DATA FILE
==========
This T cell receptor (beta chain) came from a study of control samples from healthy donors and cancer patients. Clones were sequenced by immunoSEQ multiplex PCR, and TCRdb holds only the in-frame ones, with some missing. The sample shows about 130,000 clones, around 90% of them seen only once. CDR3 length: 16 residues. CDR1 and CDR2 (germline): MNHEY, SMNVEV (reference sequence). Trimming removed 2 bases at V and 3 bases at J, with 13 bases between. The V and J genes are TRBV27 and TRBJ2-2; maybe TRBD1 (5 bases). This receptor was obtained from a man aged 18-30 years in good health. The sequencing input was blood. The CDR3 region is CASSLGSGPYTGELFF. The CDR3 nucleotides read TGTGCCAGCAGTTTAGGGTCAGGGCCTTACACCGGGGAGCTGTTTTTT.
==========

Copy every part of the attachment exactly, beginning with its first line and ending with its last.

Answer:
This T cell receptor (beta chain) came from a study of control samples from healthy donors and cancer patients. Clones were sequenced by immunoSEQ multiplex PCR, and TCRdb holds only the in-frame ones, with some missing. The sample shows about 130,000 clones, around 90% of them seen only once. CDR3 length: 16 residues. CDR1 and CDR2 (germline): MNHEY, SMNVEV (reference sequence). Trimming removed 2 bases at V and 3 bases at J, with 13 bases between. The V and J genes are TRBV27 and TRBJ2-2; maybe TRBD1 (5 bases). This receptor was obtained from a man aged 18-30 years in good health. The sequencing input was blood. The CDR3 region is CASSLGSGPYTGELFF. The CDR3 nucleotides read TGTGCCAGCAGTTTAGGGTCAGGGCCTTACACCGGGGAGCTGTTTTTT.